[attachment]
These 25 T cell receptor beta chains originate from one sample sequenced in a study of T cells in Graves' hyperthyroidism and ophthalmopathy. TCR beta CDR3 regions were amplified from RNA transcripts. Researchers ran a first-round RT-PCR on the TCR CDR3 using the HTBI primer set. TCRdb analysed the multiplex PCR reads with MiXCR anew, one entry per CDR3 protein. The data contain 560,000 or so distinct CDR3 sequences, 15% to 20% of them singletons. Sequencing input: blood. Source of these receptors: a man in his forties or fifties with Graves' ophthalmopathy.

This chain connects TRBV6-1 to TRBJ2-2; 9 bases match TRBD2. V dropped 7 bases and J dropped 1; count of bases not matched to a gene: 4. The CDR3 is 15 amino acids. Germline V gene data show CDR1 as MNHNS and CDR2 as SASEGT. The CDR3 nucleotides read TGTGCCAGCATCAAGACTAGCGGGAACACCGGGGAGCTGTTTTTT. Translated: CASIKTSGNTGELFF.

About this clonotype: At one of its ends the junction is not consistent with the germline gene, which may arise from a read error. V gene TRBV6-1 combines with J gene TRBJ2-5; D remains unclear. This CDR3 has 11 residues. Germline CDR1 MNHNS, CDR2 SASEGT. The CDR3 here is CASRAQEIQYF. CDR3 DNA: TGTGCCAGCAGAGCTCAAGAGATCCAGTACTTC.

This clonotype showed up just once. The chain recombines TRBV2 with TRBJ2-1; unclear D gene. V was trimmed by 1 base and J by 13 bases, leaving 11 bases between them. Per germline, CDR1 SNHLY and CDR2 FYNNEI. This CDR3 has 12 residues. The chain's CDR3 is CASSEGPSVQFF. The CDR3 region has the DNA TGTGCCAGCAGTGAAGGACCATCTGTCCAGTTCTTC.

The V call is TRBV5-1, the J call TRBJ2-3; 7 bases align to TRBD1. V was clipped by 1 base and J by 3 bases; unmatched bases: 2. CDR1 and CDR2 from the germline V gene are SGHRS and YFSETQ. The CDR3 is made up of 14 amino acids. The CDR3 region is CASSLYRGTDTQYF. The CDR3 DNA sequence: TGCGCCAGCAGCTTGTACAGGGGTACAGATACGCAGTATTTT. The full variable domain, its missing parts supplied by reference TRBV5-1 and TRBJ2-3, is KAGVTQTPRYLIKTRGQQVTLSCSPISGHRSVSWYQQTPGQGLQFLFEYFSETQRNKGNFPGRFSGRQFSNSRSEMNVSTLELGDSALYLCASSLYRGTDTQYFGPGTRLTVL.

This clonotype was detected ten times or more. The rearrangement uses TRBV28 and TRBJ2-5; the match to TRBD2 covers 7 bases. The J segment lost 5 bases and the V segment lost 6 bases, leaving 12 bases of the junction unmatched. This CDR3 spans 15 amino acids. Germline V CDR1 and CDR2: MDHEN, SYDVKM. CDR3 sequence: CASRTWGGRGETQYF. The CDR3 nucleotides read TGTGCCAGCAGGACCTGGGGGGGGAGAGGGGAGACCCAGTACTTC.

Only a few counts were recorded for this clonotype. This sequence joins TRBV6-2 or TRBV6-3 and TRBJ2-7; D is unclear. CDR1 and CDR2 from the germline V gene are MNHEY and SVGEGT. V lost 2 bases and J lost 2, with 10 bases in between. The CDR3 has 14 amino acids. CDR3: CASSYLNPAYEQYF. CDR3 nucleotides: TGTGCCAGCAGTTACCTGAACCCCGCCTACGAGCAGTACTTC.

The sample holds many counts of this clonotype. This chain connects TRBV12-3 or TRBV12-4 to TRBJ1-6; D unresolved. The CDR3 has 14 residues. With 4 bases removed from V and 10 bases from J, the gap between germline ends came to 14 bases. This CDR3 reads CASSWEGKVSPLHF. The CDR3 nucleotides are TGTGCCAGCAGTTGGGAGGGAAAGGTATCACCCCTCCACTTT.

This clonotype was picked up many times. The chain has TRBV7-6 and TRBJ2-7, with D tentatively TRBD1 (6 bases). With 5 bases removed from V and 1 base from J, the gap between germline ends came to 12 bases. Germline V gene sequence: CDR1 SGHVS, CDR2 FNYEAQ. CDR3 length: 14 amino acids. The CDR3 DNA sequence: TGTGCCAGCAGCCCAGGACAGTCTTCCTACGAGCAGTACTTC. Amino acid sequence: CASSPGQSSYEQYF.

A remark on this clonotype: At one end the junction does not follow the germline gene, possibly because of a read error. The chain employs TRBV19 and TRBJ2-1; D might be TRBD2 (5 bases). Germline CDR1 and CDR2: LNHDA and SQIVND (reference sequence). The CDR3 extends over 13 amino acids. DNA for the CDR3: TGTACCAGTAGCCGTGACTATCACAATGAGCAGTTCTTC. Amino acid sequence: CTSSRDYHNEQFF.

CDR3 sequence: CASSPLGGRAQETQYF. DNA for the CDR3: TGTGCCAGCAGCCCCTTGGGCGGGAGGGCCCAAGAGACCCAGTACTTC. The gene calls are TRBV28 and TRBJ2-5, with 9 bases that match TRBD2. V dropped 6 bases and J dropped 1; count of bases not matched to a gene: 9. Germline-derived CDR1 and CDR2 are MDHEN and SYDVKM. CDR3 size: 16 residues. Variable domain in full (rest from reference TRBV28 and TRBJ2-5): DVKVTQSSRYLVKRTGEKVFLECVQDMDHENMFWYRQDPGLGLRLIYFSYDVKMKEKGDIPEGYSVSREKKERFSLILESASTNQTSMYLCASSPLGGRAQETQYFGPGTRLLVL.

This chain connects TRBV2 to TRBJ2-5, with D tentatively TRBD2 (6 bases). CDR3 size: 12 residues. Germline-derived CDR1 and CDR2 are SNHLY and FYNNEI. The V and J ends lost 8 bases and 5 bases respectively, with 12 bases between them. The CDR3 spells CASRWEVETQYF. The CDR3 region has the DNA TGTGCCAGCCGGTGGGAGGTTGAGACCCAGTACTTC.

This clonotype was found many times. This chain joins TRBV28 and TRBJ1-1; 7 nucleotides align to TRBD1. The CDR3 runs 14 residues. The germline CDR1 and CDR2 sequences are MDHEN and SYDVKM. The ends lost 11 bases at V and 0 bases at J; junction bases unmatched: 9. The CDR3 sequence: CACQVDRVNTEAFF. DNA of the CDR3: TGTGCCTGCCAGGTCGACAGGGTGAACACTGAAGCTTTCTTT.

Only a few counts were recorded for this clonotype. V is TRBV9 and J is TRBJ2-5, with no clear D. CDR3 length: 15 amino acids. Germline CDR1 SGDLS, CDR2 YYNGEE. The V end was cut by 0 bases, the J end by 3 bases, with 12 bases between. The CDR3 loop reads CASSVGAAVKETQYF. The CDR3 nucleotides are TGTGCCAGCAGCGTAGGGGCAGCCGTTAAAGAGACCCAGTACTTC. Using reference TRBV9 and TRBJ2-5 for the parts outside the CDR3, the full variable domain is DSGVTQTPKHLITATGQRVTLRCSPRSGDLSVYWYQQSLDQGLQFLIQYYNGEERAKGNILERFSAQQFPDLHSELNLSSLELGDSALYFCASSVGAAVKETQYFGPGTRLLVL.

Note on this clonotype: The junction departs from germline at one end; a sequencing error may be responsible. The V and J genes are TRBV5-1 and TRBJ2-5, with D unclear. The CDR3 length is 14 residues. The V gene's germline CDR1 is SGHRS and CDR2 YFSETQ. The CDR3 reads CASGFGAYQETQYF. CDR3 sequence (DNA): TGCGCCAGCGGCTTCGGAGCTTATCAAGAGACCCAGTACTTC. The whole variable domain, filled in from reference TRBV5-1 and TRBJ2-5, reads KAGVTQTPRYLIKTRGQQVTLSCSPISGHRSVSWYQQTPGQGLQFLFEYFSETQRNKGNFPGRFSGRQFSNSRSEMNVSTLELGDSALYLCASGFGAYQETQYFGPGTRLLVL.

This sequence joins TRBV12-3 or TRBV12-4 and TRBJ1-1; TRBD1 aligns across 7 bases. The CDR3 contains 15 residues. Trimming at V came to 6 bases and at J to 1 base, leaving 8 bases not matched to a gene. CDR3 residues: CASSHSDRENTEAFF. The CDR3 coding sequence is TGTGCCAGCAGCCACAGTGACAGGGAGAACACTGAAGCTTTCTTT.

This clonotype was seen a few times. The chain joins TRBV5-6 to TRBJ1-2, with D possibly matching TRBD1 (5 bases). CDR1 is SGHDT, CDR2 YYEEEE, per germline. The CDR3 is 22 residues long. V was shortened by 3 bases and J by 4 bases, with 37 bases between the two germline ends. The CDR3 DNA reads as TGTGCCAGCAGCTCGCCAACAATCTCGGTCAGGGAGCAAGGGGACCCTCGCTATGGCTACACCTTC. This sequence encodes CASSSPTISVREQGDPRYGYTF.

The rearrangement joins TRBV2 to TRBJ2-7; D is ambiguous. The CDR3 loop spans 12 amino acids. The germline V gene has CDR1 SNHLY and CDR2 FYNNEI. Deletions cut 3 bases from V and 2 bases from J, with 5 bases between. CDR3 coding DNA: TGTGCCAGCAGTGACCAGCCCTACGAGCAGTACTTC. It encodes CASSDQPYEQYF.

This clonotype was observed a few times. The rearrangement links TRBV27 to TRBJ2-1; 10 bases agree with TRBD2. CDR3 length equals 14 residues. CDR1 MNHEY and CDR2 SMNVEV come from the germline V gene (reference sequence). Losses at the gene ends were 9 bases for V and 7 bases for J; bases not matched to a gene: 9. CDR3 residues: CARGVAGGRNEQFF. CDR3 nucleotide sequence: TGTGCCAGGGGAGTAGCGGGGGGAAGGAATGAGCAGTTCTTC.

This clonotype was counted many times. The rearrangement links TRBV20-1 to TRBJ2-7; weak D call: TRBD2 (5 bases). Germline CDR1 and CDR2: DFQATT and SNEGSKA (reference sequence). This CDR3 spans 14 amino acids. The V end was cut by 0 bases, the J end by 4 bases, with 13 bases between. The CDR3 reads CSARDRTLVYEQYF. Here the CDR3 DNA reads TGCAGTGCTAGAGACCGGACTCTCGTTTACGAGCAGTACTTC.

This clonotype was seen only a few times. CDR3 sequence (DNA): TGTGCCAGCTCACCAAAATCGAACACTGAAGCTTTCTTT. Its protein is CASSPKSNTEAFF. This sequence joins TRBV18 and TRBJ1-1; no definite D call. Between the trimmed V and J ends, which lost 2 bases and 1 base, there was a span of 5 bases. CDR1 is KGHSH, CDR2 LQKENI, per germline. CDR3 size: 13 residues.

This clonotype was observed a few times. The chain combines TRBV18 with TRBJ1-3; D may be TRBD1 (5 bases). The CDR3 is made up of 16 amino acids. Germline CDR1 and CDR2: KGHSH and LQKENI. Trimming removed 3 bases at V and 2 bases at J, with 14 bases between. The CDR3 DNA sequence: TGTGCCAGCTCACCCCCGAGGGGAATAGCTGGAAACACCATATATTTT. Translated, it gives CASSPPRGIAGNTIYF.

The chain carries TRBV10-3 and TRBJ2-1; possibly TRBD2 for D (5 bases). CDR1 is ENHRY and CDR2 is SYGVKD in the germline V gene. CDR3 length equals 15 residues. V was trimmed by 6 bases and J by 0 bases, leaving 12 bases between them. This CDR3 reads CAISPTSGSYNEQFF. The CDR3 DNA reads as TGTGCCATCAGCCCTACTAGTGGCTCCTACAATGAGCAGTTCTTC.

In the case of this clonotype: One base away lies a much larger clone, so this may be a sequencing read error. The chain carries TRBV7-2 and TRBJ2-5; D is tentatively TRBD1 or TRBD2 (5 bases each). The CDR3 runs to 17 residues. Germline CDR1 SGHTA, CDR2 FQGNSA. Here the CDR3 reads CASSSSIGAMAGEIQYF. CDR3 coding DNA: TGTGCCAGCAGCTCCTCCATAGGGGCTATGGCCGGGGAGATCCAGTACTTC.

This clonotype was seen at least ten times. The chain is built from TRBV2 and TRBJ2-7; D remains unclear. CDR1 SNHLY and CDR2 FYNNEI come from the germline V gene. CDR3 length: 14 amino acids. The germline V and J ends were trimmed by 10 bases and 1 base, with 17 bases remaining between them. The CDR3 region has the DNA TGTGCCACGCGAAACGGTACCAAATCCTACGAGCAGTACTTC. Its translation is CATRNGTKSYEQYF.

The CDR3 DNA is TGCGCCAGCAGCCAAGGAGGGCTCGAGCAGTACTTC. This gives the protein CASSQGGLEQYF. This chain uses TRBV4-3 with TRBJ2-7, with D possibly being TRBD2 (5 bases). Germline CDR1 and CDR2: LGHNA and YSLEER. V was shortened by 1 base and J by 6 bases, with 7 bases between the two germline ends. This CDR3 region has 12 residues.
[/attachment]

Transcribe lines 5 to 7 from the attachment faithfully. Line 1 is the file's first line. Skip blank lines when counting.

The V call is TRBV5-1, the J call TRBJ2-3; 7 bases align to TRBD1. V was clipped by 1 base and J by 3 bases; unmatched bases: 2. CDR1 and CDR2 from the germline V gene are SGHRS and YFSETQ. The CDR3 is made up of 14 amino acids. The CDR3 region is CASSLYRGTDTQYF. The CDR3 DNA sequence: TGCGCCAGCAGCTTGTACAGGGGTACAGATACGCAGTATTTT. The full variable domain, its missing parts supplied by reference TRBV5-1 and TRBJ2-3, is KAGVTQTPRYLIKTRGQQVTLSCSPISGHRSVSWYQQTPGQGLQFLFEYFSETQRNKGNFPGRFSGRQFSNSRSEMNVSTLELGDSALYLCASSLYRGTDTQYFGPGTRLTVL.

This clonotype was detected ten times or more. The rearrangement uses TRBV28 and TRBJ2-5; the match to TRBD2 covers 7 bases. The J segment lost 5 bases and the V segment lost 6 bases, leaving 12 bases of the junction unmatched. This CDR3 spans 15 amino acids. Germline V CDR1 and CDR2: MDHEN, SYDVKM. CDR3 sequence: CASRTWGGRGETQYF. The CDR3 nucleotides read TGTGCCAGCAGGACCTGGGGGGGGAGAGGGGAGACCCAGTACTTC.

Only a few counts were recorded for this clonotype. This sequence joins TRBV6-2 or TRBV6-3 and TRBJ2-7; D is unclear. CDR1 and CDR2 from the germline V gene are MNHEY and SVGEGT. V lost 2 bases and J lost 2, with 10 bases in between. The CDR3 has 14 amino acids. CDR3: CASSYLNPAYEQYF. CDR3 nucleotides: TGTGCCAGCAGTTACCTGAACCCCGCCTACGAGCAGTACTTC.